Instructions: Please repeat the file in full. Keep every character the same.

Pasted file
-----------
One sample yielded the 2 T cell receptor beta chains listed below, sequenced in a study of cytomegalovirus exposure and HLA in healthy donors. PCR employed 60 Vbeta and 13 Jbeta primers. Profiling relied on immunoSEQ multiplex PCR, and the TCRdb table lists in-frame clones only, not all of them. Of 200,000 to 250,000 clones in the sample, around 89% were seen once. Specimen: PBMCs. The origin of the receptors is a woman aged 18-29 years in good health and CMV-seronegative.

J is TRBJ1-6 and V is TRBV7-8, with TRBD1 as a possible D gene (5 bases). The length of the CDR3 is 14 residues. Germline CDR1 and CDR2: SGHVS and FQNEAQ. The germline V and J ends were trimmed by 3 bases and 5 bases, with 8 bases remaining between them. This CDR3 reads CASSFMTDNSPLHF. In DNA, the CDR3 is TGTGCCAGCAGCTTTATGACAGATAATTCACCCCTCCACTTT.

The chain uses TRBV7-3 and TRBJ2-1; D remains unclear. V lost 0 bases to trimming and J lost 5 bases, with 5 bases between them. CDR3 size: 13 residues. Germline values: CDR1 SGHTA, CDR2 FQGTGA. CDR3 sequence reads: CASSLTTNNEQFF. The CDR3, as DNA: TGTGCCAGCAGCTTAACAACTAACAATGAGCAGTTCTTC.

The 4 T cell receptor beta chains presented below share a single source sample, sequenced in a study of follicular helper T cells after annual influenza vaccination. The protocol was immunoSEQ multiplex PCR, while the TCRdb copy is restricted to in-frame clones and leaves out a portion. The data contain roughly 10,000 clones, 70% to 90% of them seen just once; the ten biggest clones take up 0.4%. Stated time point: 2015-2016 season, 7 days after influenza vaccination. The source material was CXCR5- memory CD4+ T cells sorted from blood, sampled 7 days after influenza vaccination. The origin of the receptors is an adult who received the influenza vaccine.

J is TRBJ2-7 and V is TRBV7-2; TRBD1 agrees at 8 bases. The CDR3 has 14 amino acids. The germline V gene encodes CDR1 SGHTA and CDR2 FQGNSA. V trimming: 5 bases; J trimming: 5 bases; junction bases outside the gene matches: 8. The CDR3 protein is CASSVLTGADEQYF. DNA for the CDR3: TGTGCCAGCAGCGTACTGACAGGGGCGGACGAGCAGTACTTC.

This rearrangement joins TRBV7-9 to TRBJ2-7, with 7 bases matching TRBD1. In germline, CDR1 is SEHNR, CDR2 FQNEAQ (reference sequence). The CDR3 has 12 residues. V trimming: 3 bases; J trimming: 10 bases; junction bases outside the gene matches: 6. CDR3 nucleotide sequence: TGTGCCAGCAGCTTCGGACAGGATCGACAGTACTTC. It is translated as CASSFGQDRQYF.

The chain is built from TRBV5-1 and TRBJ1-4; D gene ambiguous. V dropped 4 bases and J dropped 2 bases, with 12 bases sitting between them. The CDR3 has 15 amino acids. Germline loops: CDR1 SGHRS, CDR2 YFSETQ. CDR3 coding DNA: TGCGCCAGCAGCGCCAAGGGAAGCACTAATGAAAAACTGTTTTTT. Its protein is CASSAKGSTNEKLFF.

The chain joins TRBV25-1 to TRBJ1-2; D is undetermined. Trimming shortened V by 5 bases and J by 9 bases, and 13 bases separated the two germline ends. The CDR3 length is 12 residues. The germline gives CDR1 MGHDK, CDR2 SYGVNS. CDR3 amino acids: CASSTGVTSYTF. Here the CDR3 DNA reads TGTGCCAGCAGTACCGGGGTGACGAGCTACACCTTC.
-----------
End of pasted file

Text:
One sample yielded the 2 T cell receptor beta chains listed below, sequenced in a study of cytomegalovirus exposure and HLA in healthy donors. PCR employed 60 Vbeta and 13 Jbeta primers. Profiling relied on immunoSEQ multiplex PCR, and the TCRdb table lists in-frame clones only, not all of them. Of 200,000 to 250,000 clones in the sample, around 89% were seen once. Specimen: PBMCs. The origin of the receptors is a woman aged 18-29 years in good health and CMV-seronegative.

J is TRBJ1-6 and V is TRBV7-8, with TRBD1 as a possible D gene (5 bases). The length of the CDR3 is 14 residues. Germline CDR1 and CDR2: SGHVS and FQNEAQ. The germline V and J ends were trimmed by 3 bases and 5 bases, with 8 bases remaining between them. This CDR3 reads CASSFMTDNSPLHF. In DNA, the CDR3 is TGTGCCAGCAGCTTTATGACAGATAATTCACCCCTCCACTTT.

The chain uses TRBV7-3 and TRBJ2-1; D remains unclear. V lost 0 bases to trimming and J lost 5 bases, with 5 bases between them. CDR3 size: 13 residues. Germline values: CDR1 SGHTA, CDR2 FQGTGA. CDR3 sequence reads: CASSLTTNNEQFF. The CDR3, as DNA: TGTGCCAGCAGCTTAACAACTAACAATGAGCAGTTCTTC.

The 4 T cell receptor beta chains presented below share a single source sample, sequenced in a study of follicular helper T cells after annual influenza vaccination. The protocol was immunoSEQ multiplex PCR, while the TCRdb copy is restricted to in-frame clones and leaves out a portion. The data contain roughly 10,000 clones, 70% to 90% of them seen just once; the ten biggest clones take up 0.4%. Stated time point: 2015-2016 season, 7 days after influenza vaccination. The source material was CXCR5- memory CD4+ T cells sorted from blood, sampled 7 days after influenza vaccination. The origin of the receptors is an adult who received the influenza vaccine.

J is TRBJ2-7 and V is TRBV7-2; TRBD1 agrees at 8 bases. The CDR3 has 14 amino acids. The germline V gene encodes CDR1 SGHTA and CDR2 FQGNSA. V trimming: 5 bases; J trimming: 5 bases; junction bases outside the gene matches: 8. The CDR3 protein is CASSVLTGADEQYF. DNA for the CDR3: TGTGCCAGCAGCGTACTGACAGGGGCGGACGAGCAGTACTTC.

This rearrangement joins TRBV7-9 to TRBJ2-7, with 7 bases matching TRBD1. In germline, CDR1 is SEHNR, CDR2 FQNEAQ (reference sequence). The CDR3 has 12 residues. V trimming: 3 bases; J trimming: 10 bases; junction bases outside the gene matches: 6. CDR3 nucleotide sequence: TGTGCCAGCAGCTTCGGACAGGATCGACAGTACTTC. It is translated as CASSFGQDRQYF.

The chain is built from TRBV5-1 and TRBJ1-4; D gene ambiguous. V dropped 4 bases and J dropped 2 bases, with 12 bases sitting between them. The CDR3 has 15 amino acids. Germline loops: CDR1 SGHRS, CDR2 YFSETQ. CDR3 coding DNA: TGCGCCAGCAGCGCCAAGGGAAGCACTAATGAAAAACTGTTTTTT. Its protein is CASSAKGSTNEKLFF.

The chain joins TRBV25-1 to TRBJ1-2; D is undetermined. Trimming shortened V by 5 bases and J by 9 bases, and 13 bases separated the two germline ends. The CDR3 length is 12 residues. The germline gives CDR1 MGHDK, CDR2 SYGVNS. CDR3 amino acids: CASSTGVTSYTF. Here the CDR3 DNA reads TGTGCCAGCAGTACCGGGGTGACGAGCTACACCTTC.